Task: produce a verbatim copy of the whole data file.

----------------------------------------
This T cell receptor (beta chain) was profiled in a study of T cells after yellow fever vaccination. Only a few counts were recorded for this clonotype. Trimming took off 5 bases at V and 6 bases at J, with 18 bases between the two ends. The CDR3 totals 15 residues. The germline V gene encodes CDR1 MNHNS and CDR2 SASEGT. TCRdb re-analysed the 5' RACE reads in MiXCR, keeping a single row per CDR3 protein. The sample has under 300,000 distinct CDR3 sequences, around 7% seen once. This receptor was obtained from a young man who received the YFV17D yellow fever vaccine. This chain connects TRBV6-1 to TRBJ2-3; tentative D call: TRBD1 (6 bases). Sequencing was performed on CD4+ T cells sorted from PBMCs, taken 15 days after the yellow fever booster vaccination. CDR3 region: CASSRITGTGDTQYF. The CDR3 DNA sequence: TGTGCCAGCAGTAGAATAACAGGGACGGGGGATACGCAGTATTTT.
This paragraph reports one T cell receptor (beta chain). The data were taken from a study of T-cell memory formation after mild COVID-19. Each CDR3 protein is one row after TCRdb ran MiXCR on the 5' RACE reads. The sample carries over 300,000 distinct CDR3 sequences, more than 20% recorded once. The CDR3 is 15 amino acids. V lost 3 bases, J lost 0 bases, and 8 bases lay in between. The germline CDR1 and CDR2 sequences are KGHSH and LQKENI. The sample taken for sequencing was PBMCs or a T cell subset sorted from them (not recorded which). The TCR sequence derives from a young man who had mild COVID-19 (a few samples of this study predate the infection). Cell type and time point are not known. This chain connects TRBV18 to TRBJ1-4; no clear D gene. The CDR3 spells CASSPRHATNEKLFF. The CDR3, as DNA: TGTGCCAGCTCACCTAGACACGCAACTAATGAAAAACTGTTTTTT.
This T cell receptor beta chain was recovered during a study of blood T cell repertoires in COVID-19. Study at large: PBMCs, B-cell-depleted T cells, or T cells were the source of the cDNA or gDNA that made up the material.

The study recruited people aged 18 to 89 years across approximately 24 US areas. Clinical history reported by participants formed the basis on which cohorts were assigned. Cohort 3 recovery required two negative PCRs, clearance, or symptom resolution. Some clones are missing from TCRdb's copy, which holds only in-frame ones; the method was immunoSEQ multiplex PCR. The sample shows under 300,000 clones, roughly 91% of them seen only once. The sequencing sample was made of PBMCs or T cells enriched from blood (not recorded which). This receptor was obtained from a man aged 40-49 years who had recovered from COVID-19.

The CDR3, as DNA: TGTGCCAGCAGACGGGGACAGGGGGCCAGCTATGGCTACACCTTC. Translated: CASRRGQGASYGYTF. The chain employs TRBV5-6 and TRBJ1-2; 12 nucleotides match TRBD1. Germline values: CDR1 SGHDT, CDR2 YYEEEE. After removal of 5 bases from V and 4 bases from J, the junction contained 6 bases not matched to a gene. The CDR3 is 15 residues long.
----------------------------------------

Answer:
This T cell receptor (beta chain) was profiled in a study of T cells after yellow fever vaccination. Only a few counts were recorded for this clonotype. Trimming took off 5 bases at V and 6 bases at J, with 18 bases between the two ends. The CDR3 totals 15 residues. The germline V gene encodes CDR1 MNHNS and CDR2 SASEGT. TCRdb re-analysed the 5' RACE reads in MiXCR, keeping a single row per CDR3 protein. The sample has under 300,000 distinct CDR3 sequences, around 7% seen once. This receptor was obtained from a young man who received the YFV17D yellow fever vaccine. This chain connects TRBV6-1 to TRBJ2-3; tentative D call: TRBD1 (6 bases). Sequencing was performed on CD4+ T cells sorted from PBMCs, taken 15 days after the yellow fever booster vaccination. CDR3 region: CASSRITGTGDTQYF. The CDR3 DNA sequence: TGTGCCAGCAGTAGAATAACAGGGACGGGGGATACGCAGTATTTT.
This paragraph reports one T cell receptor (beta chain). The data were taken from a study of T-cell memory formation after mild COVID-19. Each CDR3 protein is one row after TCRdb ran MiXCR on the 5' RACE reads. The sample carries over 300,000 distinct CDR3 sequences, more than 20% recorded once. The CDR3 is 15 amino acids. V lost 3 bases, J lost 0 bases, and 8 bases lay in between. The germline CDR1 and CDR2 sequences are KGHSH and LQKENI. The sample taken for sequencing was PBMCs or a T cell subset sorted from them (not recorded which). The TCR sequence derives from a young man who had mild COVID-19 (a few samples of this study predate the infection). Cell type and time point are not known. This chain connects TRBV18 to TRBJ1-4; no clear D gene. The CDR3 spells CASSPRHATNEKLFF. The CDR3, as DNA: TGTGCCAGCTCACCTAGACACGCAACTAATGAAAAACTGTTTTTT.
This T cell receptor beta chain was recovered during a study of blood T cell repertoires in COVID-19. Study at large: PBMCs, B-cell-depleted T cells, or T cells were the source of the cDNA or gDNA that made up the material.

The study recruited people aged 18 to 89 years across approximately 24 US areas. Clinical history reported by participants formed the basis on which cohorts were assigned. Cohort 3 recovery required two negative PCRs, clearance, or symptom resolution. Some clones are missing from TCRdb's copy, which holds only in-frame ones; the method was immunoSEQ multiplex PCR. The sample shows under 300,000 clones, roughly 91% of them seen only once. The sequencing sample was made of PBMCs or T cells enriched from blood (not recorded which). This receptor was obtained from a man aged 40-49 years who had recovered from COVID-19.

The CDR3, as DNA: TGTGCCAGCAGACGGGGACAGGGGGCCAGCTATGGCTACACCTTC. Translated: CASRRGQGASYGYTF. The chain employs TRBV5-6 and TRBJ1-2; 12 nucleotides match TRBD1. Germline values: CDR1 SGHDT, CDR2 YYEEEE. After removal of 5 bases from V and 4 bases from J, the junction contained 6 bases not matched to a gene. The CDR3 is 15 residues long.